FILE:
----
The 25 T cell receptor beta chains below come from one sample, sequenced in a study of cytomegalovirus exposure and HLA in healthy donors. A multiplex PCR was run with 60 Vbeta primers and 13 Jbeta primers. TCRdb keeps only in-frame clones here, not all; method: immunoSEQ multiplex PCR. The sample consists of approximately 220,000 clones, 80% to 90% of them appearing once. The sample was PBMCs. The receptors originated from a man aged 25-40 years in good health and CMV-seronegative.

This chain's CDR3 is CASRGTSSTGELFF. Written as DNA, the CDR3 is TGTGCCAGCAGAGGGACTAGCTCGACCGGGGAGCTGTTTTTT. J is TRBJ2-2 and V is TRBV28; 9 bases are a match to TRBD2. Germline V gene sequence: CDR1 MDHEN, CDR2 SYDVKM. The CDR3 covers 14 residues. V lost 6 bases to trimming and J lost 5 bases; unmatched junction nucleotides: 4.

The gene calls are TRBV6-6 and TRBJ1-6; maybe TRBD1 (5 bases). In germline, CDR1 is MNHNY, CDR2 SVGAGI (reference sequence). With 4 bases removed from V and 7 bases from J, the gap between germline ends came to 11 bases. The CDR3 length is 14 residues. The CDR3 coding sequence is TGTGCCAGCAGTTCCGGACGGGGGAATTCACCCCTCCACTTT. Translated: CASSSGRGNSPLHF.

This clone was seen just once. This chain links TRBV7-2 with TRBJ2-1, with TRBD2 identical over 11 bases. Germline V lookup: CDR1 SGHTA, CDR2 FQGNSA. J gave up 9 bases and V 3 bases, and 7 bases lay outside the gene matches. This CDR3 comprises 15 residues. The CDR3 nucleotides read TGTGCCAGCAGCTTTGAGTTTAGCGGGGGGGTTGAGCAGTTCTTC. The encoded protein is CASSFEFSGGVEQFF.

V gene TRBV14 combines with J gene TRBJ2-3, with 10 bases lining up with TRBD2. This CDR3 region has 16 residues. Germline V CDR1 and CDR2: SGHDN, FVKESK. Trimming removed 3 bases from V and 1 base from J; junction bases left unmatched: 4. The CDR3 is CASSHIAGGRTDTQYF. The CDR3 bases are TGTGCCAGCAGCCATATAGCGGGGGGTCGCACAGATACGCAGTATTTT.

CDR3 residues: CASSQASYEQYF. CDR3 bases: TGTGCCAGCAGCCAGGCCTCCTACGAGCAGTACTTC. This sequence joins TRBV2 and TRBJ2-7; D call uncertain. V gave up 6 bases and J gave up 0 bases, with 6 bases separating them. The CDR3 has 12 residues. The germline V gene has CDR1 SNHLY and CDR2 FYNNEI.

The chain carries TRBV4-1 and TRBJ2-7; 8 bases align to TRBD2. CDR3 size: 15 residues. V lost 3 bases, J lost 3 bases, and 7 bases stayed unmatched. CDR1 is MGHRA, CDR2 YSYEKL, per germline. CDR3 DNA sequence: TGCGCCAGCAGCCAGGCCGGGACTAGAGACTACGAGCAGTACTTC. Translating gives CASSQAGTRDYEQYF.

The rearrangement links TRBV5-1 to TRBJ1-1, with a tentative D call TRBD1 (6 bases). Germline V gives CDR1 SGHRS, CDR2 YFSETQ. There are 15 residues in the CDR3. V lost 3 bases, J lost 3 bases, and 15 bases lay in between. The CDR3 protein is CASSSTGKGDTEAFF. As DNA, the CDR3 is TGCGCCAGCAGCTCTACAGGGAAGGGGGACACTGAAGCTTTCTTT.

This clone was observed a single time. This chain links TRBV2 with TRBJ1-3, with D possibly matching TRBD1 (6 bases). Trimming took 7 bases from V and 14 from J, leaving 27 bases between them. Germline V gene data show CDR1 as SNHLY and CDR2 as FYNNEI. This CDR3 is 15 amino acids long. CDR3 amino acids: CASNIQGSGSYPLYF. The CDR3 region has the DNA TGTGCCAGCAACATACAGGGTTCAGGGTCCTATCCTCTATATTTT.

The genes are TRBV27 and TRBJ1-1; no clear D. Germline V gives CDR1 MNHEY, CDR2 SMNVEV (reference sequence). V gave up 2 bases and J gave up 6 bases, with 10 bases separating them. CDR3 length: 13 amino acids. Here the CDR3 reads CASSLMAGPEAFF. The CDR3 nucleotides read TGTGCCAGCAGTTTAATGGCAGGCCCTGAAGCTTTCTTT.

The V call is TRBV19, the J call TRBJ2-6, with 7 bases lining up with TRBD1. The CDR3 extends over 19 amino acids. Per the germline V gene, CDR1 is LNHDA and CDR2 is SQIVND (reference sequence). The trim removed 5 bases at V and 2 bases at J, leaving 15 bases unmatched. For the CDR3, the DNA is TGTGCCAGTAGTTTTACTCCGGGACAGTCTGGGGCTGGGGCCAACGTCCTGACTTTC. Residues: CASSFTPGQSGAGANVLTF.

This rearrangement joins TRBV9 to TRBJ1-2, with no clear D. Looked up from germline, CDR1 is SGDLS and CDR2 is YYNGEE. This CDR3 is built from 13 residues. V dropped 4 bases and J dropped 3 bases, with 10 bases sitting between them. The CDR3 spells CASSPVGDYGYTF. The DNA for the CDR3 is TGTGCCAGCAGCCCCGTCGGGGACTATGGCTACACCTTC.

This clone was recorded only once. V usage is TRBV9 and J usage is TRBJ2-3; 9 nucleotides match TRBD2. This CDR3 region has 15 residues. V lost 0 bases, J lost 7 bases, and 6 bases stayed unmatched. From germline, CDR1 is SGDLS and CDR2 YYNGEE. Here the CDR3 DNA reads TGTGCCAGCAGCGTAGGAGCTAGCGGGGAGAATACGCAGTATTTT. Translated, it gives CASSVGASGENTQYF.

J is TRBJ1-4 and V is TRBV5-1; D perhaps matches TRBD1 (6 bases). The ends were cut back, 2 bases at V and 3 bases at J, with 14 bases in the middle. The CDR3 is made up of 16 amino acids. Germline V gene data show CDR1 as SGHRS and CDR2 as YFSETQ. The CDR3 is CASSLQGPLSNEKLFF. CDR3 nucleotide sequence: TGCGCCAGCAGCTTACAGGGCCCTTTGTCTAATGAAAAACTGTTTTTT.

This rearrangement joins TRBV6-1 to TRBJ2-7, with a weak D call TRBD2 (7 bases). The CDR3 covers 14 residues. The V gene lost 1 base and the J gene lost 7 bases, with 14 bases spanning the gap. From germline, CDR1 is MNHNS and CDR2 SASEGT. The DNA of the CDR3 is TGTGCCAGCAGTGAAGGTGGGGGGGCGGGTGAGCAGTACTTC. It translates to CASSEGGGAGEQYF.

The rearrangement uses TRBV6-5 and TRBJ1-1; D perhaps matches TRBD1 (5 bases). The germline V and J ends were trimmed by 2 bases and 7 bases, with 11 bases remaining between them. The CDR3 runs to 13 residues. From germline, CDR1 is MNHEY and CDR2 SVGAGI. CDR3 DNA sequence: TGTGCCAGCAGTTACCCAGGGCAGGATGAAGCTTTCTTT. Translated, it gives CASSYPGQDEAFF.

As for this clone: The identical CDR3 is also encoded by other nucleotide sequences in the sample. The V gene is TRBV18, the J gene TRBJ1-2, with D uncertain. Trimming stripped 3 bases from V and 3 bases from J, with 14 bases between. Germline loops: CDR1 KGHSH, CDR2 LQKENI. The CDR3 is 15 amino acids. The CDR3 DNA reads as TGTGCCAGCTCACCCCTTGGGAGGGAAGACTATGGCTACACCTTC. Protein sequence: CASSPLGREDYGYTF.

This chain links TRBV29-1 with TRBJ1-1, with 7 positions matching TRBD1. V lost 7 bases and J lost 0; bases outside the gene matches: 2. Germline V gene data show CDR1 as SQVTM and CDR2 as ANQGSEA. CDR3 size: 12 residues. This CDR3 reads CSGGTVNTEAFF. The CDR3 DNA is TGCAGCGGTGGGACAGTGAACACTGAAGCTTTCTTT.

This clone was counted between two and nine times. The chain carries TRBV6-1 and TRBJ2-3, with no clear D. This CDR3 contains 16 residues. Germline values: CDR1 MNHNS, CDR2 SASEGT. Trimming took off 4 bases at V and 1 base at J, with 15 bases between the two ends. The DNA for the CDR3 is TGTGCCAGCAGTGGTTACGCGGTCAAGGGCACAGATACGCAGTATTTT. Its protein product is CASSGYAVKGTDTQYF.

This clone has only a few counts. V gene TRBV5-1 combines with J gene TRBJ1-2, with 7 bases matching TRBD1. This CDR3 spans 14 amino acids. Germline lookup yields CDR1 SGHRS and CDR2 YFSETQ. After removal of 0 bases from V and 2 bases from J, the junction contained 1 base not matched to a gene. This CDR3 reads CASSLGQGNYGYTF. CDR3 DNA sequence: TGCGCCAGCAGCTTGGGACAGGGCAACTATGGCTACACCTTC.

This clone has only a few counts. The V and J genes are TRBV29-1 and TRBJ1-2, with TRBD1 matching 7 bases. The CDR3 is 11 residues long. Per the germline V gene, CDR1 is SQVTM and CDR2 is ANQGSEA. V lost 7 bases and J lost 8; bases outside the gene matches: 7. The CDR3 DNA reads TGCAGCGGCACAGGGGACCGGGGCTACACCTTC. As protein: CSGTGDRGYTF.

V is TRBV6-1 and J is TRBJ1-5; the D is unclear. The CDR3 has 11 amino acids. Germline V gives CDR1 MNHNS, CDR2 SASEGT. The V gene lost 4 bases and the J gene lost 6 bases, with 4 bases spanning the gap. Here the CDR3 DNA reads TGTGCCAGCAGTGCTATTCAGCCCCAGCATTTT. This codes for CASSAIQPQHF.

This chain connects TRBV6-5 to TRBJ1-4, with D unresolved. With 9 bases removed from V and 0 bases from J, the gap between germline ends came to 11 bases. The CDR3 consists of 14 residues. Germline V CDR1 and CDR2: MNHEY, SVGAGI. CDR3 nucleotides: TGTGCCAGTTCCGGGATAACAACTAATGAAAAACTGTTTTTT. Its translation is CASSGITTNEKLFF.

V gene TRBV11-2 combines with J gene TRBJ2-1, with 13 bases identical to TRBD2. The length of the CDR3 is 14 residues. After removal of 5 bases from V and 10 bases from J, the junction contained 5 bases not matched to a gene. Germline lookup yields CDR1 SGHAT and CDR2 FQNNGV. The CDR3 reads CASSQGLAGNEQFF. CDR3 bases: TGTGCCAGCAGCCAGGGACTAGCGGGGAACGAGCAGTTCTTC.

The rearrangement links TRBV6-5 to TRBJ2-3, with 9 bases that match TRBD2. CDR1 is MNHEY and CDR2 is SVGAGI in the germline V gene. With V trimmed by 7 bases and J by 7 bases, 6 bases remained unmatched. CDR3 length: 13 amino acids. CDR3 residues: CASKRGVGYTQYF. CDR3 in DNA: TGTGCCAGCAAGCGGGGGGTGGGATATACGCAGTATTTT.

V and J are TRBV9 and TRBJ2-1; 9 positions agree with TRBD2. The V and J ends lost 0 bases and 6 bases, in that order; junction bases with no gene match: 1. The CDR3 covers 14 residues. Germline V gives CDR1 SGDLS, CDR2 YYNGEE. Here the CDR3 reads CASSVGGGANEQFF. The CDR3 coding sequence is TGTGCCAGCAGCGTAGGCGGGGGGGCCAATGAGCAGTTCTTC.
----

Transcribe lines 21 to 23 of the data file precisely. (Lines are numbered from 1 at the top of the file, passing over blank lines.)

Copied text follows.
This clone has only a few counts. The V and J genes are TRBV29-1 and TRBJ1-2, with TRBD1 matching 7 bases. The CDR3 is 11 residues long. Per the germline V gene, CDR1 is SQVTM and CDR2 is ANQGSEA. V lost 7 bases and J lost 8; bases outside the gene matches: 7. The CDR3 DNA reads TGCAGCGGCACAGGGGACCGGGGCTACACCTTC. As protein: CSGTGDRGYTF.

V is TRBV6-1 and J is TRBJ1-5; the D is unclear. The CDR3 has 11 amino acids. Germline V gives CDR1 MNHNS, CDR2 SASEGT. The V gene lost 4 bases and the J gene lost 6 bases, with 4 bases spanning the gap. Here the CDR3 DNA reads TGTGCCAGCAGTGCTATTCAGCCCCAGCATTTT. This codes for CASSAIQPQHF.

This chain connects TRBV6-5 to TRBJ1-4, with D unresolved. With 9 bases removed from V and 0 bases from J, the gap between germline ends came to 11 bases. The CDR3 consists of 14 residues. Germline V CDR1 and CDR2: MNHEY, SVGAGI. CDR3 nucleotides: TGTGCCAGTTCCGGGATAACAACTAATGAAAAACTGTTTTTT. Its translation is CASSGITTNEKLFF.